Three young citizens, including one woman, were arrested on charges of “using social media to incite against the state and its institutions”, the Ministry of Interior (MOI) said Sunday.
The first of the three is Mohamed R., according to MOI’s statement. He is 28 and was taken from Nasr City. He is accused of managing seven Facebook pages. “The suspect has confessed to incitement against the State in addition to falsely passing information related to criminal prisoners as if they were political detainees,” a statement by the MOI stated.
Galal M., 27, was arrested from his house in Boulaq El-Dakrour in Giza for managing five pages on Facebook for the purpose of provoking the State, a “crime to which he confessed”, according to the same MOI statement.
Iman M., 25, is a female Engineering graduate and apparently runs 11 Facebook pages from her homeland in the governorate of Daqahleya. “She has confessed that she belongs to the terrorist organisation of the Muslim Brotherhood and that she has published posts that incite against the State,” the official statement continued.
The suspects are now facing interrogation by prosecution authorities, according to the MOI. Criminal evidence seized includes the suspects’ laptops and phones. Officials did not specify the names of the Facebook pages, as they have done before in previous arrests under the same circumstances.
Nearly a dozen citizens have been arrested in 2015 for similar accusations, the most recent of which were at the beginning of December, as Egyptian security forces arrested two people on charges of creating and administrating more than 20 anti-government Facebook pages.
The suspects were accused of calling for marches on 25 January 2016, considered an incitement to violence, and were also “labeled” as members of the “banned Muslim Brotherhood organisation”, according to the MOI.
One of the cases that sparked “mockery” among human rights’ activists was that of 6 April Youth Movement member Karam Zakareya, who became to be known as the “Facebook-like detainee”. Zakareya was arrested in December 2014, for suspicion of being linked to a page that had at the time over 24,000 fans, called the ‘Green Wave’, which often posted anti-government content. Zakareya was first given a prison sentence for three months and a fine of 20,000 EGP. In June 2015, he was acquitted of charges of “publishing false news and aiming to overthrow the government”.
He spoke to Daily News Egypt Sunday about his case and said that “there was simply no case.” He said that authorities accused him without concrete evidence. “I am not sure why they chose me specifically but they ended up charging me with spreading false news and incitement against the army and the police,” Zakareya said.Zakareya was surprised to discover that he had been closely watched by State Security and that the Green Wave campaign stirred their concern. “When I asked them what it was that I had published or where, they gave me the exact date of a post I had on my personal Facebook page,” he said.
“They said ‘You called for a protest against the acquittal of former president Hosni Mubarak’,” according to Zakareya. “I did not really know what they meant by ‘called’ because as far as I remember, many people were angry at the verdict and took the streets to protest.”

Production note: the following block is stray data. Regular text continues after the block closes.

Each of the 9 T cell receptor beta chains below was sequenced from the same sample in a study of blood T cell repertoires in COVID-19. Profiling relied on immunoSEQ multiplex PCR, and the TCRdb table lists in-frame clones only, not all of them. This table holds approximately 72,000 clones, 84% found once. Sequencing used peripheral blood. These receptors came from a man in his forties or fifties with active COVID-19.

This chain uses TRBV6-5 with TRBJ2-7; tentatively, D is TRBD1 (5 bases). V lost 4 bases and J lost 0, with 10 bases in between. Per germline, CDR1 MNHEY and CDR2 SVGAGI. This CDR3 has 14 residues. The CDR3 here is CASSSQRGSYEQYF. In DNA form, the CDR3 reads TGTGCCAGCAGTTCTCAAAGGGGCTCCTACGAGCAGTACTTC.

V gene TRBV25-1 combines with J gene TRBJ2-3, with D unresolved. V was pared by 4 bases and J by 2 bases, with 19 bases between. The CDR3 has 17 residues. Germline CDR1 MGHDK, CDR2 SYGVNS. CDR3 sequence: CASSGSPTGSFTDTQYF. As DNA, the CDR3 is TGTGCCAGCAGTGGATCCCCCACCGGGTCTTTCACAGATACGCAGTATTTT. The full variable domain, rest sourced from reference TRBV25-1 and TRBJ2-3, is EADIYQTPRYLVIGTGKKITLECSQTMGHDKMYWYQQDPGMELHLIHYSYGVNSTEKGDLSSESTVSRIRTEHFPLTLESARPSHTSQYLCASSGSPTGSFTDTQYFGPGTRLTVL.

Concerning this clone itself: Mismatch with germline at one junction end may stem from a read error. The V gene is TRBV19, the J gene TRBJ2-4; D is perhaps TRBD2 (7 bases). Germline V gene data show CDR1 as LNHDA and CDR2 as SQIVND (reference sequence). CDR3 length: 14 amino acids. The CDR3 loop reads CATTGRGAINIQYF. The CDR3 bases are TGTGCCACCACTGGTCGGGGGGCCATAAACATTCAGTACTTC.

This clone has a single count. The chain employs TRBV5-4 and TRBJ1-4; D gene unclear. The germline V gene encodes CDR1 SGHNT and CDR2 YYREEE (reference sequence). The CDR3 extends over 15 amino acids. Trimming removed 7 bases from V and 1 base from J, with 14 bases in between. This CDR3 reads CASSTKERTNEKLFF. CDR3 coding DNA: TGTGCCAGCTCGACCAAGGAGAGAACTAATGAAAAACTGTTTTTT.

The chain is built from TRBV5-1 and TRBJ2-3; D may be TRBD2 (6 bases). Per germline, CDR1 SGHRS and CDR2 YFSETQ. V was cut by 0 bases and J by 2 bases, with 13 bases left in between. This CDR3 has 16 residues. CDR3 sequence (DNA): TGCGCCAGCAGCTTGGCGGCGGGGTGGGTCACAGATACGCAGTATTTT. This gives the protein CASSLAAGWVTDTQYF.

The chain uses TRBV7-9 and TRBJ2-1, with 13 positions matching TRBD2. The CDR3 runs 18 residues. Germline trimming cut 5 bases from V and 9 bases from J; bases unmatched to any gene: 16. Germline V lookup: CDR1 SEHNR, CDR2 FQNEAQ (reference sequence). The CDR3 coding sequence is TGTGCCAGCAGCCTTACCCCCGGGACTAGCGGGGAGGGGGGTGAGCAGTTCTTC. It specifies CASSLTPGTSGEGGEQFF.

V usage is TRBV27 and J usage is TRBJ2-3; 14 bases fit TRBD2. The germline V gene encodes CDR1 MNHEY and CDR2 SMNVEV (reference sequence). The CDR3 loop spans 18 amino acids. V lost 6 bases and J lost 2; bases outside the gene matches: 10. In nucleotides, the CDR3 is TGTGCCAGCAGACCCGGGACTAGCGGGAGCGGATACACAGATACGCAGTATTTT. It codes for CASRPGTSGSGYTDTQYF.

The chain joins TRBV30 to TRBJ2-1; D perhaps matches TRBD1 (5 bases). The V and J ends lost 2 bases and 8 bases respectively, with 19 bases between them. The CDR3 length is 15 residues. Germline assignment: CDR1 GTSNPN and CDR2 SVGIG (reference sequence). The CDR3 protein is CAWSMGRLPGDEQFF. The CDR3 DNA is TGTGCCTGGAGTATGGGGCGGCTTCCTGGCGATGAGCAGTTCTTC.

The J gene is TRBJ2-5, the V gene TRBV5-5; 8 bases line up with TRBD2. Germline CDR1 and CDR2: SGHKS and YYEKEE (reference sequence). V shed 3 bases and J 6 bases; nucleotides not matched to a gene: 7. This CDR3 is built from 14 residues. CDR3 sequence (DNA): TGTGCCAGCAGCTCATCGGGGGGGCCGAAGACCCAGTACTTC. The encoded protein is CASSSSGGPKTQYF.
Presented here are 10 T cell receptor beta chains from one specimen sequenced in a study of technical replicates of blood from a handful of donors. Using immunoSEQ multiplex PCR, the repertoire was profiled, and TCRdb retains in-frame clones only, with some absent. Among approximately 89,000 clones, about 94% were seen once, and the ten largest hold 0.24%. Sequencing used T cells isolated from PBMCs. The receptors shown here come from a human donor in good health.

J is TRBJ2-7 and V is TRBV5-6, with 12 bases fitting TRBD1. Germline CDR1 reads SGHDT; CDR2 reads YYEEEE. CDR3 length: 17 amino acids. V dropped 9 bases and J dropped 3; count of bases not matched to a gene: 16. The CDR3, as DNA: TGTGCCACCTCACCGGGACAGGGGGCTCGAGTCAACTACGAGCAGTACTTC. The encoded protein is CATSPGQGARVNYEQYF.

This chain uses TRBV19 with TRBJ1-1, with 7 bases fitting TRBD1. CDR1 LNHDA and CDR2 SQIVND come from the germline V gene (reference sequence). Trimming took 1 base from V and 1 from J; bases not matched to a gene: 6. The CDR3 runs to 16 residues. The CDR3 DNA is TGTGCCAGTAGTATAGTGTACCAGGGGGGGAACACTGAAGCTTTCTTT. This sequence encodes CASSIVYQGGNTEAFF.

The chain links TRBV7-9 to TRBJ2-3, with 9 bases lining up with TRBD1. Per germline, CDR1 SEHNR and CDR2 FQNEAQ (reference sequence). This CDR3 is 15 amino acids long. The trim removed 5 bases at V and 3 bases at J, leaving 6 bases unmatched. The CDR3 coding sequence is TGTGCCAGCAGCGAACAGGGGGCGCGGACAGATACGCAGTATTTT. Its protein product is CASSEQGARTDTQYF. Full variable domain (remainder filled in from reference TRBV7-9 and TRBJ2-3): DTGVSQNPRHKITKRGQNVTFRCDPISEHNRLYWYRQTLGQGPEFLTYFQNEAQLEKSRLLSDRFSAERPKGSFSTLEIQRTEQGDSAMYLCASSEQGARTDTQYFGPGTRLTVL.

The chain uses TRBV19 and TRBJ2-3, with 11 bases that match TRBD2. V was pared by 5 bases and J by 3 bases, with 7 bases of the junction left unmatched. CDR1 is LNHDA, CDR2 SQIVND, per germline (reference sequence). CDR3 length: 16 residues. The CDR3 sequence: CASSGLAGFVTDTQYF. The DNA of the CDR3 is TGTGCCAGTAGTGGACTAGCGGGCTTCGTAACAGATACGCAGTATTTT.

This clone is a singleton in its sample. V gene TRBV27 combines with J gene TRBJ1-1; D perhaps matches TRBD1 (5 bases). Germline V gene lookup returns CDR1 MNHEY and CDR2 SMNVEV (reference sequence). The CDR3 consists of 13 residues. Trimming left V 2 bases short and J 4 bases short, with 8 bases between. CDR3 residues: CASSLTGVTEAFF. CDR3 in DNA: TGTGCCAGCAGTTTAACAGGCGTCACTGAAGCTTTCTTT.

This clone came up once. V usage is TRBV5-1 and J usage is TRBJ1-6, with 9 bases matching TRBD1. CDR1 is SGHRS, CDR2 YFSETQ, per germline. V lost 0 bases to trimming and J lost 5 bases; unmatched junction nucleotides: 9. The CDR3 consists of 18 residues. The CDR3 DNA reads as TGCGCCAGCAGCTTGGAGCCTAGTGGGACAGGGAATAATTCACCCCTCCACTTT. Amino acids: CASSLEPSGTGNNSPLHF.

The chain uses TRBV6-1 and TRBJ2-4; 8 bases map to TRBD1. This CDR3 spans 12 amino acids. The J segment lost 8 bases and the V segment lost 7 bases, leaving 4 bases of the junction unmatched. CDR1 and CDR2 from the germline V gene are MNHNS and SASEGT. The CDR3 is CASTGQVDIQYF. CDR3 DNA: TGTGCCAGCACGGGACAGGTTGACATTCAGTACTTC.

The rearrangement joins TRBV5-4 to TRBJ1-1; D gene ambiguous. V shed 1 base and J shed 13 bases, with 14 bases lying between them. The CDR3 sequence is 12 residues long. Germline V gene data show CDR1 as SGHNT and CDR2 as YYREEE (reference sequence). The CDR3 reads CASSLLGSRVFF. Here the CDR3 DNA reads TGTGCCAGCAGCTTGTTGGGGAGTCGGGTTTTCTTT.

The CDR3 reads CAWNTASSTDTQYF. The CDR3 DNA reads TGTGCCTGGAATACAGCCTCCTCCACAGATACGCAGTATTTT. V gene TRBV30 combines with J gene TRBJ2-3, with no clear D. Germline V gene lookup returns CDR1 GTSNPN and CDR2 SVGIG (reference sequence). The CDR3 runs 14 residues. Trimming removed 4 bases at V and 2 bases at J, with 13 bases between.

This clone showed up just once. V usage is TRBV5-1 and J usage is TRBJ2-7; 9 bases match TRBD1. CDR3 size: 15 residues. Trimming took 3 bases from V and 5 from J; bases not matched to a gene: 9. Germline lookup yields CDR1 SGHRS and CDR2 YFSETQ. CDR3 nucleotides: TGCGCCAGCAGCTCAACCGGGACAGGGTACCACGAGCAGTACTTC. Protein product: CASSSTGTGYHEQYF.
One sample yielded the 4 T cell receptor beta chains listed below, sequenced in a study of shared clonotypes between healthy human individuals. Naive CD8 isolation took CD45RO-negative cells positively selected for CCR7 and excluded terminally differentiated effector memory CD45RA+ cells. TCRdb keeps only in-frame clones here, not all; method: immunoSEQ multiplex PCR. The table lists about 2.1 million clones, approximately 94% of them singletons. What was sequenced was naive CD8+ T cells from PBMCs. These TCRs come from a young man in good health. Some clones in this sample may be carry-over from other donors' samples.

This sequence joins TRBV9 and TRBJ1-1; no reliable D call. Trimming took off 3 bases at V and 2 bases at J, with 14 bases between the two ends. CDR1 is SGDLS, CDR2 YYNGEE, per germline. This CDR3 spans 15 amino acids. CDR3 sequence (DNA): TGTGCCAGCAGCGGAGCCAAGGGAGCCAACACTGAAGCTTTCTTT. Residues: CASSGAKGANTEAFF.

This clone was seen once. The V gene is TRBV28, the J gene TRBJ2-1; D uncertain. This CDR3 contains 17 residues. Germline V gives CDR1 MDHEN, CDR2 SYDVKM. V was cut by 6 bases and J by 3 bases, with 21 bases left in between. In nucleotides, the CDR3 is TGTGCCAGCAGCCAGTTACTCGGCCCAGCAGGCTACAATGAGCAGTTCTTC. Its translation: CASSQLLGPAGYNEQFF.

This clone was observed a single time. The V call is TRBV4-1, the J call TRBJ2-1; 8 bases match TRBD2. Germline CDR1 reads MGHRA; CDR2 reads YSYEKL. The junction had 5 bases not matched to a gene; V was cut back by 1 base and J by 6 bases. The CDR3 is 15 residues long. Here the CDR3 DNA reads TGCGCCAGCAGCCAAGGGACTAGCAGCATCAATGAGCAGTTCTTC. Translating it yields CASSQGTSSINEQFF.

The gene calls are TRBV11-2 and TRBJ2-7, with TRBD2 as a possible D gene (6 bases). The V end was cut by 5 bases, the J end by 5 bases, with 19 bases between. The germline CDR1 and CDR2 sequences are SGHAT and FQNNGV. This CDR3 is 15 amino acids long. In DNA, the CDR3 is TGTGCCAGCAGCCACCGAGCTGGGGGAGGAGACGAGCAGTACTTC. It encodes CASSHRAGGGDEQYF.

With “ambiguous” charges and lack of criminal evidence, Zakareya’s lawyers were able to prove his innocence. “Authorities used very broad accusations; I mean practically all Egyptians express their opinions on Facebook. It was more of a joke because I was being investigated over pressing ‘like’ on the Green Wave’s page,” Zakareya said.
Meanwhile, the Administrative Court in Egypt looking into a legal case filed by a lawyer postponed it to 20 March and demanded the ban of Facebook and Twitter on grounds that they are “unlicensed and cannot be subject to monitoring”, state media reported Sunday.
The lawsuit reportedly demanded that the “threats” posed by social media websites be taken into consideration “since they are being used in incitement for violence”. However, the same court rejected the same legal plea back in August 2015.
The plaintiff had made the exact same arguments regarding social networks’ threats to national security as well as their facilitation in the spread of rumours that harm national stability. The lawyer had also referred to the impossibility of tracking activities of social media users.
Nonetheless, the court declared that social networking websites are a means of exchanging and spreading information and that violations committed through the website is dealt with in accordance with the law by questioning the perpetrators of the violations themselves without blocking the media channel.
The MOI department in charge of monitoring Internet activity is called the Central Department for Information and Communication Technology. A report issued last October by the independent Association for Freedom of Thought and Expression (AFTE) observed an expansion in the scope of criminalisation of online activity between June 2014 and May 2015.
It highlighted new laws passed within that time period, such as the anti-terrorism law, that have apparently contributed to increasing the space for online offences by including “broad definitions” of Internet crimes.
Although the report mentioned that while authorities did not engage in blocking online content and that access to social media remains widely available, it stated that Egypt had been preparing the legal ground to allow for greater online surveillance.